Judging Swindon’s strikers: One missed every minute
Alex Cooke compares the scoring prowess of Obika, Hylton, Delfouneso and Norris with Chelsea’s Feruz (and rumoured target Dagger’s Oliver Hawkins)
In this transfer window, Town have been linked with forwards (Oliver Hawkins) and actually brought one in (Chelsea’s Islam Feruz) which seems a perfect excuse to compare the current crop and the new one.
It is clear that Town have a problem scoring goals – in the league only Shrews, Coventry and Oldham have scored fewer. They also have a problem with forwards scoring goals – Luke Norris leads the way as top scorer with a measly four.
Swindon’s four main forwards have hardly impressed, for various reasons. Aside from Norris’s four goals, Jon Obika and Nathan Delfouneso both have three and Jermaine Hylton’s strikes have all come away from the club. To compare them all with the new and prospective signing, I’ve looked at the number of goals they’ve score through the number of minutes they spent on the pitch. It is more accurate than judging appearances as for every scoring 20- minute super-sub many more are put on with seconds to go solely to run down the clock.
Looking at the season so far (prior to Shrewsbury): Delfouneso had scored three goals for Swindon in 1565 minutes on the pitch. Norris had four goals in 1716 minutes. Obika notched four in 1076 minutes. Finally we have Jermaine Hylton who is yet to score for Swindon this season in 789 minutes. Not exactly thrilling stuff, but once we compare it to what these players have done in the past, it gets a bit more illuminating.
Obika has actually scored a goal every 214 minutes throughout his career. Norris has one every 277 minutes. Delfouneso, who has never been prolific, has scored every 339 minutes. Hylton has to be ignored in this comparison as without detailed non-league data he is all the way out on 914 minutes per goal.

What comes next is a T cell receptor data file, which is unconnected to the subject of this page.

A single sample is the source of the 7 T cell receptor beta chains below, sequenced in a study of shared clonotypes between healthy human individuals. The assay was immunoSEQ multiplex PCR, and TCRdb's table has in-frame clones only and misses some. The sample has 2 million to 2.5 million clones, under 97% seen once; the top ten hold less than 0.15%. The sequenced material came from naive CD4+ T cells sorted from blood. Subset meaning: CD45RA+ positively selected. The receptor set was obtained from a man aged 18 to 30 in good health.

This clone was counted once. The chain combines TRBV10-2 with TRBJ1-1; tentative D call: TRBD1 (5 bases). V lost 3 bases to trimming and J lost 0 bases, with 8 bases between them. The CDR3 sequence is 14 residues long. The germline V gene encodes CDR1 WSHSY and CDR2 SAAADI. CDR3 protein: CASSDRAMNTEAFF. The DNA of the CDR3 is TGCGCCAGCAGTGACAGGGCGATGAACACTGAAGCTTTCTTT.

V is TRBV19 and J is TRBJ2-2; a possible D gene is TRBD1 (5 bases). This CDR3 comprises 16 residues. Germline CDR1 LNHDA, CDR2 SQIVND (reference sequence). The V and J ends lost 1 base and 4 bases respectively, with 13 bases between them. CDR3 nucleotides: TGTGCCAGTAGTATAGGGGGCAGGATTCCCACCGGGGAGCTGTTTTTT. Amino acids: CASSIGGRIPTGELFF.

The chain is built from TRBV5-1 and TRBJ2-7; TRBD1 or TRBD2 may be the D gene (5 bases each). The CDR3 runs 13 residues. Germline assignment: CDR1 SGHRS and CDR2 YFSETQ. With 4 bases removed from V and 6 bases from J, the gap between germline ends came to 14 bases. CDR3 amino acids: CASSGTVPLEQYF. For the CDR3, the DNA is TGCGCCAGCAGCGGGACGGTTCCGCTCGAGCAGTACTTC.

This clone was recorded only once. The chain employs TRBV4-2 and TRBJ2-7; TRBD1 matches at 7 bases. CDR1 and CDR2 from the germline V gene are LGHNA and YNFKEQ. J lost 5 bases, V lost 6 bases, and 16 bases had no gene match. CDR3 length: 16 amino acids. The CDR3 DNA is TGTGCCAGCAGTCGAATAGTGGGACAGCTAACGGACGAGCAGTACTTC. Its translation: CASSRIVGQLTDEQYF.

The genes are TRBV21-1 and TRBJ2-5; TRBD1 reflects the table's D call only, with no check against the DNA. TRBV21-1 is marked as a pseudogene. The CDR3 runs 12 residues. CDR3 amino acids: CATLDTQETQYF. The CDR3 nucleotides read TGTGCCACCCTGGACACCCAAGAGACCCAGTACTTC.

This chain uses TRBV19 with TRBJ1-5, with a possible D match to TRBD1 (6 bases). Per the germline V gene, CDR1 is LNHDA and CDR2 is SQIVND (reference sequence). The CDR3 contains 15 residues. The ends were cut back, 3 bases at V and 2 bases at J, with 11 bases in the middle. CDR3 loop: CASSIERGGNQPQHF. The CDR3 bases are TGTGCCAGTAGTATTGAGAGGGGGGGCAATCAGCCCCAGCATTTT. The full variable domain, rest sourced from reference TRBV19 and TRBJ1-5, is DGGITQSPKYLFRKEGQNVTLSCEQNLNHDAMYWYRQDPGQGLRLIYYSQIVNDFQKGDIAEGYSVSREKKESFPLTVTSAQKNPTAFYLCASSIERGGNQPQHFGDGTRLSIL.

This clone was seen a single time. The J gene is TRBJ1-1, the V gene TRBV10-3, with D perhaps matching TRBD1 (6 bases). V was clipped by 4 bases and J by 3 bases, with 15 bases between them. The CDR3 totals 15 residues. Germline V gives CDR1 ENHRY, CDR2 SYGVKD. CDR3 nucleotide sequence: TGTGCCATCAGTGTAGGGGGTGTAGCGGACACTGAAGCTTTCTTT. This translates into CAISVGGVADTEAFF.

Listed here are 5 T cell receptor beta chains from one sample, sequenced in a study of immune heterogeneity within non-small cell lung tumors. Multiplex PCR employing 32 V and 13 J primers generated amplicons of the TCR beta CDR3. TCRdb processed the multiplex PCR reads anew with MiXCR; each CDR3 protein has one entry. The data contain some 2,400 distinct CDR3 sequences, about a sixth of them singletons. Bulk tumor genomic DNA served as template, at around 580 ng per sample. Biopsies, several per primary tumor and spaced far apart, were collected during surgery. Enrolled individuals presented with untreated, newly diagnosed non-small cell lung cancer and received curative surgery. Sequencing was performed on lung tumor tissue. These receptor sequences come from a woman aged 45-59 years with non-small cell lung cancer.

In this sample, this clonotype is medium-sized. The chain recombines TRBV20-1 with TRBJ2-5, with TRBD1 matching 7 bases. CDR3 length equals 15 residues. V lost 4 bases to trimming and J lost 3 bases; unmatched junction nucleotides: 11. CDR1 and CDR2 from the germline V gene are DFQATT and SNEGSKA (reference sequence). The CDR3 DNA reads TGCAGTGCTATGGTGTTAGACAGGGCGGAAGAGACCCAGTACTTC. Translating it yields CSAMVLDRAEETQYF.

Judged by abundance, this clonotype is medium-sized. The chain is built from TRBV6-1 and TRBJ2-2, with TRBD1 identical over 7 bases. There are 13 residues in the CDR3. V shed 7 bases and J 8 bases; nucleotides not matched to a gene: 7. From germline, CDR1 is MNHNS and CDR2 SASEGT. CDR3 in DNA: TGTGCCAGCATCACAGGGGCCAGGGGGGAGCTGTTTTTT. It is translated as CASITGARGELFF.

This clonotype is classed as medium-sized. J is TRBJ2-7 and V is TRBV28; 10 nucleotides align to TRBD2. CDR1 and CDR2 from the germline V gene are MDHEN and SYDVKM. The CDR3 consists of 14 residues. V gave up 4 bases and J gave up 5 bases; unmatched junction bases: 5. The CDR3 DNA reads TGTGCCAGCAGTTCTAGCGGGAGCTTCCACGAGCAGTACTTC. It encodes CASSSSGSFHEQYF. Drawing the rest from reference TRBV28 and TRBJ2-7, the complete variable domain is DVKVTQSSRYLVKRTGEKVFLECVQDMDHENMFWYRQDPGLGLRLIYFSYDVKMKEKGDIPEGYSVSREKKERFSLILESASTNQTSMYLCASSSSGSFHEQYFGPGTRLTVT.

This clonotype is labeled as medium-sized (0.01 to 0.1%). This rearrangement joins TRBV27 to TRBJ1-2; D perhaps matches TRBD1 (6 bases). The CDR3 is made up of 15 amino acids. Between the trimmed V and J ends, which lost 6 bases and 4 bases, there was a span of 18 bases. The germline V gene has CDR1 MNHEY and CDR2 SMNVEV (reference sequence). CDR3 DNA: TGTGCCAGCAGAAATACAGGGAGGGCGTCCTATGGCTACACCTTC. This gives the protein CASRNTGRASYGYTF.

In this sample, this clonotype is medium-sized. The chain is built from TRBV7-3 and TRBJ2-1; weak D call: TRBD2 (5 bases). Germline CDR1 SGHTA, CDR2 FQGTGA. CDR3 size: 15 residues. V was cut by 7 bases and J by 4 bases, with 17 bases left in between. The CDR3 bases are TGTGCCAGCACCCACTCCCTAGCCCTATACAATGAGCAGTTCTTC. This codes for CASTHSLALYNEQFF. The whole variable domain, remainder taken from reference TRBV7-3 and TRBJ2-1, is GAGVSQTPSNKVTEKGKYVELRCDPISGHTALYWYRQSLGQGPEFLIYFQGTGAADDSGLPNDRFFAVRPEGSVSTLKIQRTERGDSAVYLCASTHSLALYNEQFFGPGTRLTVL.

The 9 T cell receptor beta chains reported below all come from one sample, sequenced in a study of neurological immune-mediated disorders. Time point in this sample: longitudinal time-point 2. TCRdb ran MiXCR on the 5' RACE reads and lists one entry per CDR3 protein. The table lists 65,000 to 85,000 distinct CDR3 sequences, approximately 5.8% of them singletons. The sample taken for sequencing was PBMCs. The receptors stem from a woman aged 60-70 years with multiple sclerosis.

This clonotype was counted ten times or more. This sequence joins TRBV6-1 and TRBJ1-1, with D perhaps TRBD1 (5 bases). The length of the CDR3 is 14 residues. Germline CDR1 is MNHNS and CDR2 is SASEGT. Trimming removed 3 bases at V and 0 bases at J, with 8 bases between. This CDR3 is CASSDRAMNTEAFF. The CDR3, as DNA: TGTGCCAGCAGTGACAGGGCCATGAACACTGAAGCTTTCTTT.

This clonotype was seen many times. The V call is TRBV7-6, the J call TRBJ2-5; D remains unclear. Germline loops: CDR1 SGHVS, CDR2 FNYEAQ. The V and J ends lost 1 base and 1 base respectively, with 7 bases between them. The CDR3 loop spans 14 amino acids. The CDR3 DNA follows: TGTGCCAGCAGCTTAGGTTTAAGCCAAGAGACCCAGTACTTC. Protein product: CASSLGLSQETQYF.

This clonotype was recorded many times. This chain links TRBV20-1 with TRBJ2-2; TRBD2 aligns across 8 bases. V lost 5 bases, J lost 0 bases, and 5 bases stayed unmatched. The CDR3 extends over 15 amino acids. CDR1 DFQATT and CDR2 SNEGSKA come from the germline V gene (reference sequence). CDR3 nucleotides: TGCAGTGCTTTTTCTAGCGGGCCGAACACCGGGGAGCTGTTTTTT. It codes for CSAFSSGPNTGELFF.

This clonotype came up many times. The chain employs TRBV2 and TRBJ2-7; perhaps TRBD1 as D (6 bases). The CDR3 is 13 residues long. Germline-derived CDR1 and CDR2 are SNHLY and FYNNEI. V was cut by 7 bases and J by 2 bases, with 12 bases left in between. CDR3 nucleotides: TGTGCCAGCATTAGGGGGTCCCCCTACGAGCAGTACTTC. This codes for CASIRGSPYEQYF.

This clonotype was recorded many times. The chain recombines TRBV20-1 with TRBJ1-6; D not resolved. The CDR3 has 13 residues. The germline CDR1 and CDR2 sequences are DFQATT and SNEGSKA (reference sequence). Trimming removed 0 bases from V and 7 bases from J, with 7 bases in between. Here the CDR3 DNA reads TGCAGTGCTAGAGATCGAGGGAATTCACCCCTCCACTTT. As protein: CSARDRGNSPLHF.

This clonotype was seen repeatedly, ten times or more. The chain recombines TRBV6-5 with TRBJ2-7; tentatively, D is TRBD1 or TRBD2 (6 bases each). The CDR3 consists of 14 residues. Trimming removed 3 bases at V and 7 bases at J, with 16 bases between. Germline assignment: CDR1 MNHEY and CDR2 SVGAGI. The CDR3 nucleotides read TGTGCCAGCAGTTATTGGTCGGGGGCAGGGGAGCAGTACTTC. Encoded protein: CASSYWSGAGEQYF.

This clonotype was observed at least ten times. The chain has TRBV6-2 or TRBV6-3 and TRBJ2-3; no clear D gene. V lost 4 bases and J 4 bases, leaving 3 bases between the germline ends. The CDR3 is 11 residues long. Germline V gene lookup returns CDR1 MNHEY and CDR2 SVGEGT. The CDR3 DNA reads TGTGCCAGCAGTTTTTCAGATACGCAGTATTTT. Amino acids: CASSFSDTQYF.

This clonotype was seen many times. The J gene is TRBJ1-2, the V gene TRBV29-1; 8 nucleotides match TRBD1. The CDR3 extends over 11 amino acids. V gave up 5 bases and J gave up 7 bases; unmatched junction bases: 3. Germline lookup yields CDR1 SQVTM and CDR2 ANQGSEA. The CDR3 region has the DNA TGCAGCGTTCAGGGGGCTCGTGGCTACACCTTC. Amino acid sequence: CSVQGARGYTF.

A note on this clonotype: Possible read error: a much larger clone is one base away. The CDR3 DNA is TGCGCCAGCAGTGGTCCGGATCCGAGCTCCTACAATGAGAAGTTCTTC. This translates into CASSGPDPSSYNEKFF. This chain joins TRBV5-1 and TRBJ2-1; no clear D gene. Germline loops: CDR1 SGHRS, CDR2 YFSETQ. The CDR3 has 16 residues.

Contrast that with Feruz and Hawkins, both are have scored at a much more rapid rate
(199 and 175 minutes per goal respectively). But how the goals have been scored couldn’t be more different: Hawkins has scored 16 of his 17 goals at National League standard, all of Feruz’s 21 goals have come at youth or reserve level football. Likewise both Obika and Delfouneso scored plenty of their goals in reserve football, which is in contrast to Norris who has scored all of his in the pro game, in the cups or League One and Two.
But what is a goal worth? Are Delfouneso’s Checkatrade Trophy goals worth less than his UEFA Cup ones? The standard clearly isn’t as good but should they be ignored or devalued? After all Delfouneso is the only one to have scored Premier League goals but that was a long time ago now especially compared to a scoring just eight goals in the last four seasons?
What about Feruz compared to Hylton? How do youth goals compare to amateur ones? Particularly since both seem to be competitors for the same role as paced or wide strikers.
Answers on a postcard please, or in the Comments box below. Whichever is easier.
With Feroz it is also worth noting that many of his minutes came in very late substitutions: His two appearances for Blackpool add up to just 16 minutes, his seven appearances for Belgian side Mouscron total a mere 164 minutes. While it certainly hints at another problem, it goes some way to explaining his scoring rate outside of development football.
But are strikers the only problem behind Swindon’s poor scoring? After all Obika and Norris are some way behind their career standard rates and Town don’t real trail their current Expected Goals ranking.
The bad news is that Town have actually become less threatening in front of goal of late. Since Tim Sherwood took over Town’s goals per game has dropped from 1 to 0.888. Chance creation is also broadly down. Swindon’s average shots per game has dropped from 11.56 to 9.77, although their shots on target per game has stayed similar (3.75 to 3.55) per game. And, using Experimental 361’s measure for Expected Goals has also dropped from 1.09 to 0.84 per game (All before Shrews).
Perhaps Town should be more worried about creating chances than just finishing the few they have? Perhaps it is time for Ben Gladwin? (One goal every 403 minutes). But that is the subject for another blog…